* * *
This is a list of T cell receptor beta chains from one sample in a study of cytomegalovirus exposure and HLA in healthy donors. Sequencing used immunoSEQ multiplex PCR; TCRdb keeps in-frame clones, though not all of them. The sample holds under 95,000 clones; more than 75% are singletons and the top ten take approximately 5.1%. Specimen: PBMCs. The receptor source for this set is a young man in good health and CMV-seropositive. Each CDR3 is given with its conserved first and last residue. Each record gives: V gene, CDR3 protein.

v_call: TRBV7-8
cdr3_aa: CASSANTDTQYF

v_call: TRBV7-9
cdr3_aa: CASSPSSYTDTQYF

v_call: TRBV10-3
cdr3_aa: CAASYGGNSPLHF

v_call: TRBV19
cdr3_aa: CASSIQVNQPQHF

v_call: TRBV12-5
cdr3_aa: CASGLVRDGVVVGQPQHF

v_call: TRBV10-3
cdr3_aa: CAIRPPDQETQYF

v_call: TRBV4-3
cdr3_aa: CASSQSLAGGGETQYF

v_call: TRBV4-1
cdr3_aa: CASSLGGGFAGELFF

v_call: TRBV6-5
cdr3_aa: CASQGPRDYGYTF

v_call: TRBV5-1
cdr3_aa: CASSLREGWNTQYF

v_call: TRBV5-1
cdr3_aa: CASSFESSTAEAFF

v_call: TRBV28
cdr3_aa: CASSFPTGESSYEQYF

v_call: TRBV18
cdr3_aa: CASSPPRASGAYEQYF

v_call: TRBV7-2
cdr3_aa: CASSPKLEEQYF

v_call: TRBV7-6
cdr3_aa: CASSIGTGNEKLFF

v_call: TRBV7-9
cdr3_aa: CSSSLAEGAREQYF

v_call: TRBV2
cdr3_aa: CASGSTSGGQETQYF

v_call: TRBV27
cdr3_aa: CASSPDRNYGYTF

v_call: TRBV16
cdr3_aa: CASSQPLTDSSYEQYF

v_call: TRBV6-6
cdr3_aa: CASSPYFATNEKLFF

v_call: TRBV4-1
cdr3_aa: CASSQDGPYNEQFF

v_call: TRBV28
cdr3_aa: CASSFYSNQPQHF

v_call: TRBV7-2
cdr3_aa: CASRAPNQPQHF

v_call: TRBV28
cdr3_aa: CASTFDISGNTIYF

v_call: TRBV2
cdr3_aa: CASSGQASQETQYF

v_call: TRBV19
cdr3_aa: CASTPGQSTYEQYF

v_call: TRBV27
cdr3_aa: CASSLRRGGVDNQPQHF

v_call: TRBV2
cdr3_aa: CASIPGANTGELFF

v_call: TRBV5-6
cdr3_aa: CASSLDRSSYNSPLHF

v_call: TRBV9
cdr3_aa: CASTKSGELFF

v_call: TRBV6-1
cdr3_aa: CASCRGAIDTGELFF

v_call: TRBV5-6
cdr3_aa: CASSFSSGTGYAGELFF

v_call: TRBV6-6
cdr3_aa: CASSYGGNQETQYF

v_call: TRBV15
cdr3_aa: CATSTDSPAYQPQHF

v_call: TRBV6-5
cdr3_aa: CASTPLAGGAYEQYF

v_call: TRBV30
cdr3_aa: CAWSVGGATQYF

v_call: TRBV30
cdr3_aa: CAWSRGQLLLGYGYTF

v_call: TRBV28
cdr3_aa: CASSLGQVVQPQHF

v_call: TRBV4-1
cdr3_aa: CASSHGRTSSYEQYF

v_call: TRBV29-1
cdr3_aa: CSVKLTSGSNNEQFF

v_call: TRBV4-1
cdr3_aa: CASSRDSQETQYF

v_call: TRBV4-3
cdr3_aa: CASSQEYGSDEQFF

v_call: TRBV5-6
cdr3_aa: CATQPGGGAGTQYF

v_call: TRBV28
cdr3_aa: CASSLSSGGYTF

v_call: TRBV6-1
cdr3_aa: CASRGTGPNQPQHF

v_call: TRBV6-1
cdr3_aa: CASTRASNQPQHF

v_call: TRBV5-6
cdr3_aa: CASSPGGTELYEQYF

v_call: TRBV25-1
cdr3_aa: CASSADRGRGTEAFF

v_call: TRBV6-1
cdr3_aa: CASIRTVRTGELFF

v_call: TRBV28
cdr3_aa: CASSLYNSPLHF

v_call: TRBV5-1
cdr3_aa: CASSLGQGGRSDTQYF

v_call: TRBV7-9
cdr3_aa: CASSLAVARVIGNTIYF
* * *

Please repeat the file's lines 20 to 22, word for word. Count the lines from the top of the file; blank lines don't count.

v_call: TRBV5-1
cdr3_aa: CASSLREGWNTQYF

v_call: TRBV5-1